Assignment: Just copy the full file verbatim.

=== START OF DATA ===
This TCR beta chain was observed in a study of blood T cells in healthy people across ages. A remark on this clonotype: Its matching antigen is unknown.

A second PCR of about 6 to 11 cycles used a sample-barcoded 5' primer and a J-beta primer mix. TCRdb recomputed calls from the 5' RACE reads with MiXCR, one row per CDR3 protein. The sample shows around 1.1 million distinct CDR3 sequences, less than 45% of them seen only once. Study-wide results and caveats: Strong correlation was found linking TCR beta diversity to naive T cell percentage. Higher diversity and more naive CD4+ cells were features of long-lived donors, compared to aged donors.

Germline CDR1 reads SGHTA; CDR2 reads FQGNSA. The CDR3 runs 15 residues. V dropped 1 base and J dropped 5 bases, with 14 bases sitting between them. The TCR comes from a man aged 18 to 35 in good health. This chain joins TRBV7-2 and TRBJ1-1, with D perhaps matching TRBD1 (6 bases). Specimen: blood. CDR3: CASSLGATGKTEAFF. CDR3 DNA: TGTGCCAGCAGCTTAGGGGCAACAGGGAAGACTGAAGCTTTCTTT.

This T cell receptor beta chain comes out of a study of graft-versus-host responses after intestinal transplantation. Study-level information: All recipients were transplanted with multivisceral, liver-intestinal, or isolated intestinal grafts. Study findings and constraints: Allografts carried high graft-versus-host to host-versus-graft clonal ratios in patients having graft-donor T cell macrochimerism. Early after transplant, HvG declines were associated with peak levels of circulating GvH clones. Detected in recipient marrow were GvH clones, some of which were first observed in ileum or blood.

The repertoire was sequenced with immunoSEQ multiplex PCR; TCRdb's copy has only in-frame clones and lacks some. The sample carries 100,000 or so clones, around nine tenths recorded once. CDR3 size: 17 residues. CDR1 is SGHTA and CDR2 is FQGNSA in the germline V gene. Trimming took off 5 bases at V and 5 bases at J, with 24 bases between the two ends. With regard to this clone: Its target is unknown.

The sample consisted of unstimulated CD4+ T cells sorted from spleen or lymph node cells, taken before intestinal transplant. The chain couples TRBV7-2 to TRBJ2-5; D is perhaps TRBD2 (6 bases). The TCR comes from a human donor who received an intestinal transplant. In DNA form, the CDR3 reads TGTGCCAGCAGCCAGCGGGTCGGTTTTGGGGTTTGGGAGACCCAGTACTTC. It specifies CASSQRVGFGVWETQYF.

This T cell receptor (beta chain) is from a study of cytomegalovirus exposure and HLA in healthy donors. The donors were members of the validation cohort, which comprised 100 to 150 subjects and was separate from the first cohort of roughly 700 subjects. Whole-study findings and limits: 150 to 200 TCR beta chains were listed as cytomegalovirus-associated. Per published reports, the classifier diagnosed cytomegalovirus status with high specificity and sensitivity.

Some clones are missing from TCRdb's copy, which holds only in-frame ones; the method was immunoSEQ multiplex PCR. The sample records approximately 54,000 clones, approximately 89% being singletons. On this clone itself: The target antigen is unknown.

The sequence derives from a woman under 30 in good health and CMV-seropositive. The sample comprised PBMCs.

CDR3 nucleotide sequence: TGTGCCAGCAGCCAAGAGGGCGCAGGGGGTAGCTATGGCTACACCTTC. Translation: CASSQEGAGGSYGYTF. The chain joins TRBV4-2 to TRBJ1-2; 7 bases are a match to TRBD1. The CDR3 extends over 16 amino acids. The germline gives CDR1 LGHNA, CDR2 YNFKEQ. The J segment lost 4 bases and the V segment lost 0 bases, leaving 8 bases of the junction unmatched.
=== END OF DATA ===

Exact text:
This TCR beta chain was observed in a study of blood T cells in healthy people across ages. A remark on this clonotype: Its matching antigen is unknown.

A second PCR of about 6 to 11 cycles used a sample-barcoded 5' primer and a J-beta primer mix. TCRdb recomputed calls from the 5' RACE reads with MiXCR, one row per CDR3 protein. The sample shows around 1.1 million distinct CDR3 sequences, less than 45% of them seen only once. Study-wide results and caveats: Strong correlation was found linking TCR beta diversity to naive T cell percentage. Higher diversity and more naive CD4+ cells were features of long-lived donors, compared to aged donors.

Germline CDR1 reads SGHTA; CDR2 reads FQGNSA. The CDR3 runs 15 residues. V dropped 1 base and J dropped 5 bases, with 14 bases sitting between them. The TCR comes from a man aged 18 to 35 in good health. This chain joins TRBV7-2 and TRBJ1-1, with D perhaps matching TRBD1 (6 bases). Specimen: blood. CDR3: CASSLGATGKTEAFF. CDR3 DNA: TGTGCCAGCAGCTTAGGGGCAACAGGGAAGACTGAAGCTTTCTTT.

This T cell receptor beta chain comes out of a study of graft-versus-host responses after intestinal transplantation. Study-level information: All recipients were transplanted with multivisceral, liver-intestinal, or isolated intestinal grafts. Study findings and constraints: Allografts carried high graft-versus-host to host-versus-graft clonal ratios in patients having graft-donor T cell macrochimerism. Early after transplant, HvG declines were associated with peak levels of circulating GvH clones. Detected in recipient marrow were GvH clones, some of which were first observed in ileum or blood.

The repertoire was sequenced with immunoSEQ multiplex PCR; TCRdb's copy has only in-frame clones and lacks some. The sample carries 100,000 or so clones, around nine tenths recorded once. CDR3 size: 17 residues. CDR1 is SGHTA and CDR2 is FQGNSA in the germline V gene. Trimming took off 5 bases at V and 5 bases at J, with 24 bases between the two ends. With regard to this clone: Its target is unknown.

The sample consisted of unstimulated CD4+ T cells sorted from spleen or lymph node cells, taken before intestinal transplant. The chain couples TRBV7-2 to TRBJ2-5; D is perhaps TRBD2 (6 bases). The TCR comes from a human donor who received an intestinal transplant. In DNA form, the CDR3 reads TGTGCCAGCAGCCAGCGGGTCGGTTTTGGGGTTTGGGAGACCCAGTACTTC. It specifies CASSQRVGFGVWETQYF.

This T cell receptor (beta chain) is from a study of cytomegalovirus exposure and HLA in healthy donors. The donors were members of the validation cohort, which comprised 100 to 150 subjects and was separate from the first cohort of roughly 700 subjects. Whole-study findings and limits: 150 to 200 TCR beta chains were listed as cytomegalovirus-associated. Per published reports, the classifier diagnosed cytomegalovirus status with high specificity and sensitivity.

Some clones are missing from TCRdb's copy, which holds only in-frame ones; the method was immunoSEQ multiplex PCR. The sample records approximately 54,000 clones, approximately 89% being singletons. On this clone itself: The target antigen is unknown.

The sequence derives from a woman under 30 in good health and CMV-seropositive. The sample comprised PBMCs.

CDR3 nucleotide sequence: TGTGCCAGCAGCCAAGAGGGCGCAGGGGGTAGCTATGGCTACACCTTC. Translation: CASSQEGAGGSYGYTF. The chain joins TRBV4-2 to TRBJ1-2; 7 bases are a match to TRBD1. The CDR3 extends over 16 amino acids. The germline gives CDR1 LGHNA, CDR2 YNFKEQ. The J segment lost 4 bases and the V segment lost 0 bases, leaving 8 bases of the junction unmatched.